Additive manufacturing, on the other hand, is not based upon the removal of material. Instead, a three dimensional CAD file (a digital drawing of a component) is used as instruction telling a 3D printer how to manufacture an object. Using a mix of inputs, the printer then builds the object gradually, layer by layer until the it is ready. Material is not removed – material is added. Anyone with access to a CAD file and the right 3D printer can therefore manufacture something.

Before 3D Printing, we never used the term subtractive manufacturing, it wasn’t needed as all manufacturing was subtractive. Well it isn’t any longer.
Why then is this such a radical innovation and what are the potential implications?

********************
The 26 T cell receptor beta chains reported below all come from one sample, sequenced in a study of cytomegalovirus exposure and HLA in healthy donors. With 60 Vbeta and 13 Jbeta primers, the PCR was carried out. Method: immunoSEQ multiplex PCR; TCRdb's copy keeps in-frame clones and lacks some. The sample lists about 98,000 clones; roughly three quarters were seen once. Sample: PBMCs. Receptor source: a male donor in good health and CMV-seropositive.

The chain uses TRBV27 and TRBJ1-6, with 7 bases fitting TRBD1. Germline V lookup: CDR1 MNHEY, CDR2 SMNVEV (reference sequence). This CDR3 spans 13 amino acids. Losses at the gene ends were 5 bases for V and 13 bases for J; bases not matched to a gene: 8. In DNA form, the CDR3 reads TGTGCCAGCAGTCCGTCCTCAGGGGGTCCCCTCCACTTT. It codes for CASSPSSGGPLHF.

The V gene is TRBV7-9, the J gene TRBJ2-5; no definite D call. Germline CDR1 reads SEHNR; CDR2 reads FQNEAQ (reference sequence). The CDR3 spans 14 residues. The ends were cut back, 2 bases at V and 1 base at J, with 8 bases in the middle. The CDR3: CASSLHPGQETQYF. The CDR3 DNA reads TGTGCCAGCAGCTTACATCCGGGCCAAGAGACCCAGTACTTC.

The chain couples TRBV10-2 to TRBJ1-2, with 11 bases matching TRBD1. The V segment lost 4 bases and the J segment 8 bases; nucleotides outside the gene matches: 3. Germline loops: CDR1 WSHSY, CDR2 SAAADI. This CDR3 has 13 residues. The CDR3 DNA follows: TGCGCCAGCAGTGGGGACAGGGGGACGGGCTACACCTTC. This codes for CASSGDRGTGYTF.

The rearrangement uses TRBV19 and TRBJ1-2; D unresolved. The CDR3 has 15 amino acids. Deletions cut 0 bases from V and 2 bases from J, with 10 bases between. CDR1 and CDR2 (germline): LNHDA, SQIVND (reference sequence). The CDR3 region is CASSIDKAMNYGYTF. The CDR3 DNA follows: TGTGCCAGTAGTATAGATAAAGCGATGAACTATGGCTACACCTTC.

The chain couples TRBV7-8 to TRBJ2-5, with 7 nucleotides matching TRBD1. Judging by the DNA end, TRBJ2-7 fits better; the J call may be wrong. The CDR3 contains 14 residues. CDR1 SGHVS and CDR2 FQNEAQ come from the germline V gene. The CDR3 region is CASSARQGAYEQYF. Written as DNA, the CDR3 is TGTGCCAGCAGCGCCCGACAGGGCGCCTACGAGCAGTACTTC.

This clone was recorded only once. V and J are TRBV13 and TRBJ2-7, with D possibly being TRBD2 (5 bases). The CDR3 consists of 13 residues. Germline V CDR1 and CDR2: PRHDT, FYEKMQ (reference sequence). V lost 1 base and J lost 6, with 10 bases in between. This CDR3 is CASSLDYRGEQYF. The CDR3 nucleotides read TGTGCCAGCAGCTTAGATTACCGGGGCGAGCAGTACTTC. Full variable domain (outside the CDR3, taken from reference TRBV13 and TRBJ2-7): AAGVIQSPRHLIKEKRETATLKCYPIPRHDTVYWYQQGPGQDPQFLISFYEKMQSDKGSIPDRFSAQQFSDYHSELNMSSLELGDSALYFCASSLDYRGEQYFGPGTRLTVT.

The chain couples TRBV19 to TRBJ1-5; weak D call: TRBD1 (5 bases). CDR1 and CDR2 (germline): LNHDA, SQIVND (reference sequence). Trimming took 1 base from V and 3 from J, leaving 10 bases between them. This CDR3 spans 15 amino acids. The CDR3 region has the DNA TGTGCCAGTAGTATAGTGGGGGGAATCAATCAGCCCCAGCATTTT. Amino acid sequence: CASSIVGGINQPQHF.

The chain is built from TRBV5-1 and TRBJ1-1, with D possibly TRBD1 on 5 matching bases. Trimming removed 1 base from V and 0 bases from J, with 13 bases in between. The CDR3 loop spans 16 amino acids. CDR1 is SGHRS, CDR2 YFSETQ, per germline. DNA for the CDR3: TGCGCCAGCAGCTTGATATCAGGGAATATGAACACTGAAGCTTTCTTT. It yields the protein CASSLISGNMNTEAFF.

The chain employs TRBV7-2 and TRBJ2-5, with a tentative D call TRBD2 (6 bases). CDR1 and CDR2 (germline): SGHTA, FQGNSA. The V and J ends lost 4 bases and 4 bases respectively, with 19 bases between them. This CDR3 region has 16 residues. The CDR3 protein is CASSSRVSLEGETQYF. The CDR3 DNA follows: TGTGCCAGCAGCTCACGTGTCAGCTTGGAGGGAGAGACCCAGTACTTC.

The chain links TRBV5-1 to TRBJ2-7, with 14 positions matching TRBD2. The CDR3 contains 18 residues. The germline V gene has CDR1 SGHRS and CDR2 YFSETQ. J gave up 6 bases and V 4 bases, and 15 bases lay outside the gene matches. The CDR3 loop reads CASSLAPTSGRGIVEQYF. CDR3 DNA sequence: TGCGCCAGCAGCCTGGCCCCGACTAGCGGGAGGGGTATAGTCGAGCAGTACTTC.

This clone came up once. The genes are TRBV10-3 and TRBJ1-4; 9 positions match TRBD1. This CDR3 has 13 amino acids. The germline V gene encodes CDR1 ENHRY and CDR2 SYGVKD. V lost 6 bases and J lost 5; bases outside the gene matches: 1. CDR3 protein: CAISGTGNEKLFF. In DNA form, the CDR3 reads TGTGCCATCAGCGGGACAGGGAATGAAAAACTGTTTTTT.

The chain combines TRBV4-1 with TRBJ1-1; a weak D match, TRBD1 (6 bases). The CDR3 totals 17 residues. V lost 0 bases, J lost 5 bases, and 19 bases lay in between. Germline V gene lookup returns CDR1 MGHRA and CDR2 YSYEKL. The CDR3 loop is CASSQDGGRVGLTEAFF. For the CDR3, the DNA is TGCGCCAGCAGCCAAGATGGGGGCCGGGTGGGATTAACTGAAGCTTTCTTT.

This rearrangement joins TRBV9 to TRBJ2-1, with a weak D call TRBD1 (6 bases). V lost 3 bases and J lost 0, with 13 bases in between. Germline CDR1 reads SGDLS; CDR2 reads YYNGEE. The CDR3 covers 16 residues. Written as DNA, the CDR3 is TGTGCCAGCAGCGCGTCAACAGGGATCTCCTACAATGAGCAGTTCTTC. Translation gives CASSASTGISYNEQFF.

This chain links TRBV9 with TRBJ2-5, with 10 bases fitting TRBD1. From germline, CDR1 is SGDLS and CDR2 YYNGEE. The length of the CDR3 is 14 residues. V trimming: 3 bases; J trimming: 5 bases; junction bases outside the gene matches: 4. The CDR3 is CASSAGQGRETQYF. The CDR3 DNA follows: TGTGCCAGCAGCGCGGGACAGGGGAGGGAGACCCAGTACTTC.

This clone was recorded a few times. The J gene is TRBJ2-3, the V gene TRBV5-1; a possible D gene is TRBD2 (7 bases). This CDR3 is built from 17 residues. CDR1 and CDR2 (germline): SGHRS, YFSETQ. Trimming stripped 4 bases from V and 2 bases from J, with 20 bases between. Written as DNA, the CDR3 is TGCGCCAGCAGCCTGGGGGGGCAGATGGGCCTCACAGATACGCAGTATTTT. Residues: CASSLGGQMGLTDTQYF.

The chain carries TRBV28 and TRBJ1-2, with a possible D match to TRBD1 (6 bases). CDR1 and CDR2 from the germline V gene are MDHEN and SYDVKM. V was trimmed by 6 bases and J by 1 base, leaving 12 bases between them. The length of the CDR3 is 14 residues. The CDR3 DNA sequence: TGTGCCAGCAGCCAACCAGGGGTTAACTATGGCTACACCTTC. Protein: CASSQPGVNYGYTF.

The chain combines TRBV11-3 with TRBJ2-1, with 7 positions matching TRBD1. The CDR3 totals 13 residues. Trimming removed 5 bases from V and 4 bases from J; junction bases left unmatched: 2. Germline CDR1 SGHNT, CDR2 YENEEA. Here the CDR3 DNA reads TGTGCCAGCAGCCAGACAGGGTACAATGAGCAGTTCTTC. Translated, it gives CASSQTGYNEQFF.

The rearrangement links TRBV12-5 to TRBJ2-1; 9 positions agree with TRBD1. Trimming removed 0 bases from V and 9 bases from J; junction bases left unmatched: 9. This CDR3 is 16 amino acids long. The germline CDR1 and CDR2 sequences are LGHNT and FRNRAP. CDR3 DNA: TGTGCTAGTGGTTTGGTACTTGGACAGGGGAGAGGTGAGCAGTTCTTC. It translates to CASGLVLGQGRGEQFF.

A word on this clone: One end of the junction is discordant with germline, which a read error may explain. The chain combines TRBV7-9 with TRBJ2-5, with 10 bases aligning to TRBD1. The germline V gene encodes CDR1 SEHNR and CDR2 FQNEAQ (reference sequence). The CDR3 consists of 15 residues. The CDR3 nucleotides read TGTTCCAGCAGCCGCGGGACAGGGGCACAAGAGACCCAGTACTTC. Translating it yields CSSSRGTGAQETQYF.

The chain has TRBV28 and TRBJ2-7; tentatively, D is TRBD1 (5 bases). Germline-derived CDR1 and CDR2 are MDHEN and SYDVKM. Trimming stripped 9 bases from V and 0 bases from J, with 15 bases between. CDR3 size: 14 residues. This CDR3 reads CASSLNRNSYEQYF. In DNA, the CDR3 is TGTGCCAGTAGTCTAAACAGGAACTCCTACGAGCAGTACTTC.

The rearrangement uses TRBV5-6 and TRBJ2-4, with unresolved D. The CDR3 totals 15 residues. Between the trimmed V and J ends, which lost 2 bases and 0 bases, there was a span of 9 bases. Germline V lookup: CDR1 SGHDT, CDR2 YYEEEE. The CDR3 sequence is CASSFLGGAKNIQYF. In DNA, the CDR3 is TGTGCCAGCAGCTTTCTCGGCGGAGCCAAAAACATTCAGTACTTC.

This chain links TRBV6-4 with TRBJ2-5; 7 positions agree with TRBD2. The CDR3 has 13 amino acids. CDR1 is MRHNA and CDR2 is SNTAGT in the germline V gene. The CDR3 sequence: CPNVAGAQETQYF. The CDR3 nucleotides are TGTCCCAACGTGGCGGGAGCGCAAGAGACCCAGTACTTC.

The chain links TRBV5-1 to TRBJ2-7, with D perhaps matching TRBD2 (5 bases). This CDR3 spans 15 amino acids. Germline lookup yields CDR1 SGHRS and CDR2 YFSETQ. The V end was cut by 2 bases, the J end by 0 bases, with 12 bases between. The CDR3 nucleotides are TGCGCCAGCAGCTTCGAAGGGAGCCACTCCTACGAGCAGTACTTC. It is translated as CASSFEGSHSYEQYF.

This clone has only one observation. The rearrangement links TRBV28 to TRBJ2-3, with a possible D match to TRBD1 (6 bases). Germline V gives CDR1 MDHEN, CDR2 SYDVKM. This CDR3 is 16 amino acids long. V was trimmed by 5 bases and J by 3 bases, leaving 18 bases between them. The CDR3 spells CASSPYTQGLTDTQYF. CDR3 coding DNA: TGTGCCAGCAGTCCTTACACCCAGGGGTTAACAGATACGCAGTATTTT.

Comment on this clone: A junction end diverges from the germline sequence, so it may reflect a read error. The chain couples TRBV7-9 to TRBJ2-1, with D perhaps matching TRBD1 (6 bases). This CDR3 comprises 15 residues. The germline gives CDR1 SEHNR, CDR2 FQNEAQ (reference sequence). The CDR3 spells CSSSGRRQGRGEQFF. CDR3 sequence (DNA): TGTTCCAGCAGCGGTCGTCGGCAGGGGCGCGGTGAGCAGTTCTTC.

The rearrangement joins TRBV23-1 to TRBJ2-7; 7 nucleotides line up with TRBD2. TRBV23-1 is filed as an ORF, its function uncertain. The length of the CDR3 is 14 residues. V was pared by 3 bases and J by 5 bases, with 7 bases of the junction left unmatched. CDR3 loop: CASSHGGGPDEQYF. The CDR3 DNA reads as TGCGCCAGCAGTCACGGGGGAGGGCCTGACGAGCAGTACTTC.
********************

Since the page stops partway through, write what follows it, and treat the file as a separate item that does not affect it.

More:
1. The end of economies of scale?
The concept of economies of scale is about as old as industrial capitalism itself. In economics a distinction is made between fixed costs (e.g. an assembly line) and variable costs (inputs such as natural resources and labor). As volumes increase in a (subtractive) manufacturing process, the cost for each unit of output decreases since the fixed cost can be spread across more units. This is demonstrated in the graph below:


Additive manufacturing, on the other hand, implies that economies of scale become much less important. The first unit will be as expensive or cheap as the tenth or the hundredth one. In the case when you own a 3D printer, it can still be regarded as a fixed cost, but in this case it is significantly smaller. The unit cost curve for 3D printing therefore becomes something like this: